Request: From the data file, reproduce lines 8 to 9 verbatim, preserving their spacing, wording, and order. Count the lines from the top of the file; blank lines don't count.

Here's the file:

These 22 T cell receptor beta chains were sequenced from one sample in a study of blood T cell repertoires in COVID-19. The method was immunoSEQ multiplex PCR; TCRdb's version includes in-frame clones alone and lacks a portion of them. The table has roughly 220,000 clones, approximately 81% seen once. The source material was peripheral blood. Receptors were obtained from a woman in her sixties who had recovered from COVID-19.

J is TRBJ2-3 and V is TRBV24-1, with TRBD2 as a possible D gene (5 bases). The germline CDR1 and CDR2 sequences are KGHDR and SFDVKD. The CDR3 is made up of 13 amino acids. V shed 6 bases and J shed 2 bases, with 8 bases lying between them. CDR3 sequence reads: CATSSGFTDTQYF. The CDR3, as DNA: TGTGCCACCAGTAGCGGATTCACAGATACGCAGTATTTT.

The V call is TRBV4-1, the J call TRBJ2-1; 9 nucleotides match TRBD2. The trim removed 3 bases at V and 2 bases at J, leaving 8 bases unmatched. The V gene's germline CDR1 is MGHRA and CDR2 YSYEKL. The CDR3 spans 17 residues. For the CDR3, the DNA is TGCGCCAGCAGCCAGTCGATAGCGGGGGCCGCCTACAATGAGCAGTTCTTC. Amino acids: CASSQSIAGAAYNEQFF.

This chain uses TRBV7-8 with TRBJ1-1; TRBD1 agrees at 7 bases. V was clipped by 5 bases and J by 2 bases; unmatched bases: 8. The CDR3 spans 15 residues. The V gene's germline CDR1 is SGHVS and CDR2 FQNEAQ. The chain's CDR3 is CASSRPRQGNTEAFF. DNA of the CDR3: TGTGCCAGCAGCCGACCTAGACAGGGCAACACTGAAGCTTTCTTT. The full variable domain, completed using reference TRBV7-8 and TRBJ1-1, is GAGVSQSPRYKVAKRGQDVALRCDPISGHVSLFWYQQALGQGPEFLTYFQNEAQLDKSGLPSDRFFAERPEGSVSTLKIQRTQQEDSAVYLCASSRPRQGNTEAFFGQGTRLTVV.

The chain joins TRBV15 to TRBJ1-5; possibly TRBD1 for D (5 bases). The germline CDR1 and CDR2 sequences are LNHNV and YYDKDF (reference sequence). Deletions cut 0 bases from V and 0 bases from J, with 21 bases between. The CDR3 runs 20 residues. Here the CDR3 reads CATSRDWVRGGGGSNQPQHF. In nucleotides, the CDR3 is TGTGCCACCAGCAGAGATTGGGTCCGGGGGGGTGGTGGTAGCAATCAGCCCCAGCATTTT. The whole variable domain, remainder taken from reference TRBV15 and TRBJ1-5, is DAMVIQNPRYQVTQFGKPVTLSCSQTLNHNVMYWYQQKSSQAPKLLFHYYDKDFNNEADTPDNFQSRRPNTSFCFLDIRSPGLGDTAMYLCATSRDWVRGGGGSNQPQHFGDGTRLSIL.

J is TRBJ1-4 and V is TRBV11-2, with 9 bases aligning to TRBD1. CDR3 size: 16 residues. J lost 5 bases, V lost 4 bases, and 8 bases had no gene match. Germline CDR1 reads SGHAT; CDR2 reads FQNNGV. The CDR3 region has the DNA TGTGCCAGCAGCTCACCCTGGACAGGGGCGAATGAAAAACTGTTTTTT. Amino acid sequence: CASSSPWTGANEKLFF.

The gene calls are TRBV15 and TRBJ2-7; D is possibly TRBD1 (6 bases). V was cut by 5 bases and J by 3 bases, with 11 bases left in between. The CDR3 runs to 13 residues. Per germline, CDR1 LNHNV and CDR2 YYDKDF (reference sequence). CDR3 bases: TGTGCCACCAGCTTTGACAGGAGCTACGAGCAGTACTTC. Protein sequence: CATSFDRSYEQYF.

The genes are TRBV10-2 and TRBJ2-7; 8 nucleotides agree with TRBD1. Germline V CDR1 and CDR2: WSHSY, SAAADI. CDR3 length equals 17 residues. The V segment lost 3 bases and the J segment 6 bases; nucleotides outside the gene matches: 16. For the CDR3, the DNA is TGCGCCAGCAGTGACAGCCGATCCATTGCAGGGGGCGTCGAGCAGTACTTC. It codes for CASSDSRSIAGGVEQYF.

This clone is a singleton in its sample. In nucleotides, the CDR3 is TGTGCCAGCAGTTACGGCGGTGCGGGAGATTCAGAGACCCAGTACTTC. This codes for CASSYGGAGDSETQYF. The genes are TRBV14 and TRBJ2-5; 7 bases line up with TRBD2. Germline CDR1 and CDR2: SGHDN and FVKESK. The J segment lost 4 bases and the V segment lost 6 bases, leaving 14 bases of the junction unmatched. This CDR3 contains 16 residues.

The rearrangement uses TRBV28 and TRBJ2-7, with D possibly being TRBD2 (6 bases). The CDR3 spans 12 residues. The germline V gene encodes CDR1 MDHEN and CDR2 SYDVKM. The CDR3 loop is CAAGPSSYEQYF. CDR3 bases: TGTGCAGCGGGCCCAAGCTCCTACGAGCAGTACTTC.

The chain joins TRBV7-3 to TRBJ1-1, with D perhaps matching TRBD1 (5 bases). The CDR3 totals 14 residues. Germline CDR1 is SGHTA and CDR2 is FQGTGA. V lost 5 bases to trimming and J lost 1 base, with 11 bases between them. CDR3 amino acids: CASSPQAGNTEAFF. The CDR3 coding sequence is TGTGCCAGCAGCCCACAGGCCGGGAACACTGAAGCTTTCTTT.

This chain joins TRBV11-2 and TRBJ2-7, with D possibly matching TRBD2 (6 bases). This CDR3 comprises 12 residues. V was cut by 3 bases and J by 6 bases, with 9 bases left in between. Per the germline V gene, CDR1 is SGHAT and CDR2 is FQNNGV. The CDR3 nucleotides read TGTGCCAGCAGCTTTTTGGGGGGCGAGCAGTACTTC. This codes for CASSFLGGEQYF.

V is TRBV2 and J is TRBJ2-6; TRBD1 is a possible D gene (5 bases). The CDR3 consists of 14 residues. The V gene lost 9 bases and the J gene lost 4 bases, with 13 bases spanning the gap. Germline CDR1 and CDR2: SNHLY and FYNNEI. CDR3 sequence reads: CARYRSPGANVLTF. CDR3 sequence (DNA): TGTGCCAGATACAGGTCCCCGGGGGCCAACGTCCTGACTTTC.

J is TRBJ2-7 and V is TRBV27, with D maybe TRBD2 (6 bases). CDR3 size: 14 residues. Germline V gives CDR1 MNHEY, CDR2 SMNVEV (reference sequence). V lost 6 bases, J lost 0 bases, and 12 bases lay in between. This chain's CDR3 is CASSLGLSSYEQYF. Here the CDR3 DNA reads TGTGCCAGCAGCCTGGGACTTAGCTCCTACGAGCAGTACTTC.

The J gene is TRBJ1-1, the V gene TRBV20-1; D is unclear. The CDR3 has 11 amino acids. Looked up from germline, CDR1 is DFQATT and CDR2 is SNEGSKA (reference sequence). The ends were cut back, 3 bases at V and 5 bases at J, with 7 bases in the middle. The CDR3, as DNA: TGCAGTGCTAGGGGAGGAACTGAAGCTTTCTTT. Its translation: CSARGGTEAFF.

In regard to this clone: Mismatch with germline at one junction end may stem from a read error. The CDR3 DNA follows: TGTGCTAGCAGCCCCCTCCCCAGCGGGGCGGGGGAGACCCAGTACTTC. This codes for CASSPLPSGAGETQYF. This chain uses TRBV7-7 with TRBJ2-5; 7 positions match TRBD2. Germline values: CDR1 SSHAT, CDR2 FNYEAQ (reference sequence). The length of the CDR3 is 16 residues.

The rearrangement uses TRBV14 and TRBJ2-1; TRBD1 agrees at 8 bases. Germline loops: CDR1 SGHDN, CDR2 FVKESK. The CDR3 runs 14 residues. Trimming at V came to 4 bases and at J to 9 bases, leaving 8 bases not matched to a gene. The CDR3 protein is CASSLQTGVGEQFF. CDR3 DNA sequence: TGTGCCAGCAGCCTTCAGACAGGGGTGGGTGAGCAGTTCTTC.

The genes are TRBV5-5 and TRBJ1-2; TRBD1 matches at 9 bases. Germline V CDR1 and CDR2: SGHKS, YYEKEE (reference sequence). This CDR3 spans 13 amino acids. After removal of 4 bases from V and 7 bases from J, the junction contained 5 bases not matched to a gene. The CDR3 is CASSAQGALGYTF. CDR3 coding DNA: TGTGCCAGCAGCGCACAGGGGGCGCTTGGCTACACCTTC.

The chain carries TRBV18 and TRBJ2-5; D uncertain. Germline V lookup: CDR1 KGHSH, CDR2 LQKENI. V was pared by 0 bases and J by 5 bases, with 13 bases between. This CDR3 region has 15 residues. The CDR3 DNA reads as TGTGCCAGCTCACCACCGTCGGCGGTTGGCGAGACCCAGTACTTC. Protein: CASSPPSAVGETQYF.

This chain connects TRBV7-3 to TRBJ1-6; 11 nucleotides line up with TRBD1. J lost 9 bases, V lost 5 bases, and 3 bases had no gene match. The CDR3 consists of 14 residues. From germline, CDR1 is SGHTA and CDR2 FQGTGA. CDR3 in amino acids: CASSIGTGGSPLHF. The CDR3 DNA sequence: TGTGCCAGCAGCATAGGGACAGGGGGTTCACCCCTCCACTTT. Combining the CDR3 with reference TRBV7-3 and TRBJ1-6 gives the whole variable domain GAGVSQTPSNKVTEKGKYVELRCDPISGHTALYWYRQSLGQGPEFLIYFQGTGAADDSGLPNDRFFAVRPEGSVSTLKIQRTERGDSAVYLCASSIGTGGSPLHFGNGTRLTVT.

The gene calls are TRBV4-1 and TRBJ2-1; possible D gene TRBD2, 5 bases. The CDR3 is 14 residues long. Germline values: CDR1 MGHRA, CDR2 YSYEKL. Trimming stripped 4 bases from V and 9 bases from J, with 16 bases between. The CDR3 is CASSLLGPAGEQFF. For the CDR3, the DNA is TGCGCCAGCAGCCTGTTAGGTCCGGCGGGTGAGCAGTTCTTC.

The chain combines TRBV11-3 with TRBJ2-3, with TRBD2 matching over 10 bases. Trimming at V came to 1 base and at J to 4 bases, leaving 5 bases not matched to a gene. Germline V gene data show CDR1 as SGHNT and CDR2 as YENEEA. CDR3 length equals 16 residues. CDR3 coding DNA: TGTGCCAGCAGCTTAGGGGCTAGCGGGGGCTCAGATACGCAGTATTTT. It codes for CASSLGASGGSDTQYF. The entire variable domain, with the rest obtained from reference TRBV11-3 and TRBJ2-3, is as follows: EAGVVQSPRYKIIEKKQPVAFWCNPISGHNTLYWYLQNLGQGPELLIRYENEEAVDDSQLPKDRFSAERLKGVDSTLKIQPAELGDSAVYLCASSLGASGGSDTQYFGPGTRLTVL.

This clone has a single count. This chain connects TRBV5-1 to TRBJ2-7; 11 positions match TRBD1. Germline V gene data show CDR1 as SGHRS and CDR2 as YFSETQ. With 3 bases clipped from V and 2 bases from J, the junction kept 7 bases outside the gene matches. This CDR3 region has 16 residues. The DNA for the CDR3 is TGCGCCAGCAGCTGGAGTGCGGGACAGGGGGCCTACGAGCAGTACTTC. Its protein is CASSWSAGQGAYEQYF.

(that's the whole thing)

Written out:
The genes are TRBV10-2 and TRBJ2-7; 8 nucleotides agree with TRBD1. Germline V CDR1 and CDR2: WSHSY, SAAADI. CDR3 length equals 17 residues. The V segment lost 3 bases and the J segment 6 bases; nucleotides outside the gene matches: 16. For the CDR3, the DNA is TGCGCCAGCAGTGACAGCCGATCCATTGCAGGGGGCGTCGAGCAGTACTTC. It codes for CASSDSRSIAGGVEQYF.

This clone is a singleton in its sample. In nucleotides, the CDR3 is TGTGCCAGCAGTTACGGCGGTGCGGGAGATTCAGAGACCCAGTACTTC. This codes for CASSYGGAGDSETQYF. The genes are TRBV14 and TRBJ2-5; 7 bases line up with TRBD2. Germline CDR1 and CDR2: SGHDN and FVKESK. The J segment lost 4 bases and the V segment lost 6 bases, leaving 14 bases of the junction unmatched. This CDR3 contains 16 residues.